Women’s Hall of Fame – 2020

Interview:

When did you begin Powerlifting?

I started with just push/pull events in 1997 and didn’t start squatting until 2003.

What is your athletic background?

I’ve loved lifting weights since I was a young teenager and even gave bodybuilding a try. I also played Rugby in college.

How did you get into Powerlifting?

A friend of mine suggested I try a bench press competition with him after having a neck fusion. I’ve been hooked ever since that very first competition.

First meet experience?

It was at a non-sanctioned bench press competition where there were only 2 other females. It was held on a high school basketball court and was such a blast!

Best Meet?

I would say my best meet was the 2016 IPF Master World Championship in Tallin, Estonia where I have the highest total of my career, 390kg.

Accomplishments?

I have held the Washington State Chair position for a few terms (can’t remember exactly how many), National Level Referee, meet director and I am also the State Chair Committee Chair. I hold several Washington State records. I have competed on the National Team 9 times. I have medaled 8 of the 9 times.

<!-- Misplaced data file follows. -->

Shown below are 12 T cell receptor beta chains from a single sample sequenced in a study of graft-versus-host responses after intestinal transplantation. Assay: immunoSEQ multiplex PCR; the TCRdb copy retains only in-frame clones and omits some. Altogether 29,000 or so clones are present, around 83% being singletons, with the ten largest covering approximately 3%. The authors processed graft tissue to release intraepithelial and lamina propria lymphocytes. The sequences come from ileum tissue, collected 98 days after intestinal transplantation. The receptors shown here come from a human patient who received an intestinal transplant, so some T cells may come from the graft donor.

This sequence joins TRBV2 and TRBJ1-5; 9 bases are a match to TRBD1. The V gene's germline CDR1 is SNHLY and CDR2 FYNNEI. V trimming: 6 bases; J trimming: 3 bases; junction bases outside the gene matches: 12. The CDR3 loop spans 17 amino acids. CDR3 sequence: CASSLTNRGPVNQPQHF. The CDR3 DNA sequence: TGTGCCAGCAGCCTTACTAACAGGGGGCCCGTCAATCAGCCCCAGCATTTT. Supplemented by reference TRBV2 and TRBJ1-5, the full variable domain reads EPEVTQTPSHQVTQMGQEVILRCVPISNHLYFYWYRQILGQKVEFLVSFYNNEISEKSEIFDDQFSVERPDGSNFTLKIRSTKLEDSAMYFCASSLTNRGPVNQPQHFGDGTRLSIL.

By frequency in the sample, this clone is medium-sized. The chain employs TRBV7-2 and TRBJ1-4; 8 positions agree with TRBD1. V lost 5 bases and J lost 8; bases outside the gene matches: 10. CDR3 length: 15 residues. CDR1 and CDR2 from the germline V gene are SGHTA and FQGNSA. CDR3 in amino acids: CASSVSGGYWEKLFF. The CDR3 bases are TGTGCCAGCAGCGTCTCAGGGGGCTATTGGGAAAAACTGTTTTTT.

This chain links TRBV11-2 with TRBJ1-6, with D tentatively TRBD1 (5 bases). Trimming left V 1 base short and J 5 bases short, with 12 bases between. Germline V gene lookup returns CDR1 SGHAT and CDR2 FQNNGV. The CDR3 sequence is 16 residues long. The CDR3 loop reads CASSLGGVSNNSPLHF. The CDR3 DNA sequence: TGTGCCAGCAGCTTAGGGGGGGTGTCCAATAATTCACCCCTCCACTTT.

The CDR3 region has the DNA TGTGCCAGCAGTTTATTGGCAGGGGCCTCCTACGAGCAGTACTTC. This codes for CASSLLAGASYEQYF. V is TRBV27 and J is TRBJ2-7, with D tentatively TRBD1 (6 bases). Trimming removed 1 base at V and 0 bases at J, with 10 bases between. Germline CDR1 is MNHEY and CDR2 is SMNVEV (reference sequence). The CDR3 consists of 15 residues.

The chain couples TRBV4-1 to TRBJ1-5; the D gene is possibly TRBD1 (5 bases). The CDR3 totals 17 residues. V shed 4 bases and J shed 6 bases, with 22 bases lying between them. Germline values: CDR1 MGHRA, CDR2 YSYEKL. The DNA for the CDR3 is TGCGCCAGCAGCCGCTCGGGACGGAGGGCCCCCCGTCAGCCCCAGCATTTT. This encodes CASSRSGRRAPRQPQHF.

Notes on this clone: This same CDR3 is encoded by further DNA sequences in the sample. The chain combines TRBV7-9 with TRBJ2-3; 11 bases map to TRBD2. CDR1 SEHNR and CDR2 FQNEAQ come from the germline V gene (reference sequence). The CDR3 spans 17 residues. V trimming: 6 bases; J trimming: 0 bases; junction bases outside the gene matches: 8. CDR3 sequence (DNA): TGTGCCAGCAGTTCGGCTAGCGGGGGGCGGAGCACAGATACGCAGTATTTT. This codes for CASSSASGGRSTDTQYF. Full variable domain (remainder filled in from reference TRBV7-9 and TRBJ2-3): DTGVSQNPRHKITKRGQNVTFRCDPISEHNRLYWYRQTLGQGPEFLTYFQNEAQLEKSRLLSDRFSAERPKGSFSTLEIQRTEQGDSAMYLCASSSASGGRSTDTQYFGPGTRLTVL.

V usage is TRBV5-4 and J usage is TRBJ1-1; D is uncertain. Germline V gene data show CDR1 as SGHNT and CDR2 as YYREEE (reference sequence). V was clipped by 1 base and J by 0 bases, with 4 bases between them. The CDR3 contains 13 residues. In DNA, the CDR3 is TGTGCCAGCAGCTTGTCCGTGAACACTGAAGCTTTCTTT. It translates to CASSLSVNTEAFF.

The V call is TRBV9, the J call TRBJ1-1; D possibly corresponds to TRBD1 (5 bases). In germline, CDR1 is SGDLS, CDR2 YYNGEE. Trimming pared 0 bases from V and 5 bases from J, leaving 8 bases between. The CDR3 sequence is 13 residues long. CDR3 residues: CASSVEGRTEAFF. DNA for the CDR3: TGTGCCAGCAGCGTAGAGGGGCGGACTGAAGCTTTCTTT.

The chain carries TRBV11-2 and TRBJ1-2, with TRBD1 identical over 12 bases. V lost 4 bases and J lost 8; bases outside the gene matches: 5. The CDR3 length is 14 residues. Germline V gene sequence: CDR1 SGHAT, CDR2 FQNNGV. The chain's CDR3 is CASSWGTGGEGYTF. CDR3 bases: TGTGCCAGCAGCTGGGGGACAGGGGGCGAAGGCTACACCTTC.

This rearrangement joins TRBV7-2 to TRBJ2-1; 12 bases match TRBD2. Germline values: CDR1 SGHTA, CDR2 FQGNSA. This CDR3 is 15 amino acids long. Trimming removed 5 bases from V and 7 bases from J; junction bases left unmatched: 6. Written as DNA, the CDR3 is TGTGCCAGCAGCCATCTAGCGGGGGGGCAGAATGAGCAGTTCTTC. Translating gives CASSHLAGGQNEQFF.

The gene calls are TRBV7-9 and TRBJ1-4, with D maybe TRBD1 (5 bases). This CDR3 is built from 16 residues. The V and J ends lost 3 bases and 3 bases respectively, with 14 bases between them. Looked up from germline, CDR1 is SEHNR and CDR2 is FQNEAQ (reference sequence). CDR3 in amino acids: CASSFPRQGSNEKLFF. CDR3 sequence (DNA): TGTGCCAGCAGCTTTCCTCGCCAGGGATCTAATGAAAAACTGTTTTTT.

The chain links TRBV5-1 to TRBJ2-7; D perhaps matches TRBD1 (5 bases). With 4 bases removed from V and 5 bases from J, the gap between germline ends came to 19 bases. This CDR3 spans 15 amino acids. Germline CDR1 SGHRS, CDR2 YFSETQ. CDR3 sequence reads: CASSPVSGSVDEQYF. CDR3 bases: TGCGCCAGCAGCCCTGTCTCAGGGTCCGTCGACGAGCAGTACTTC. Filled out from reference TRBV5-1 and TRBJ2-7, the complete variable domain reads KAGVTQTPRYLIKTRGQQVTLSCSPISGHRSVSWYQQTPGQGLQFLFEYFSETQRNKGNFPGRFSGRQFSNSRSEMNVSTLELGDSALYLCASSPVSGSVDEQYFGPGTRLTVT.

Highlights / Memorable events?

My first Women’s Nationals was a highlight and a very memorable event. And every time I competed on the National Team in an IPF event will be memorable. Meeting fabulous people from all over our country and the world will be the biggest highlight of my lifting career.

Who influenced you in Powerlifting?

I can’t really say there was any one person who influenced me. I have seen some pretty amazing things happen on the platform from so many talented women around the world, I would have to say they have all influenced me in one way or another.

Contributions in Powerlifting?

I have contributed to powerlifting by becoming a National level referee, meet director, state chair, and the State Chair Committee Chair. I would like to think I have also contributed to the sport by empowering other women to take a risk and get involved. Ladies of Iron meets.

As your name goes down in history, what would you like to be most remembered for?

I hope I would be remembered for being a friendly and supportive teammate as well as a consistent competitor. But most of all I hope I’m remembered for being an ambassador for our sport for the young, the old and everyone in-between.

What words of wisdom would you like to pass down to the future female powerlifters?

Start now, no matter what your level is. Don’t worry what other people say or think about your involvement. Do this sport for you and don’t let other people’s insecurities influence your decision to be involved. Powerlifting can be a life-changing sport and you will find support within the community.

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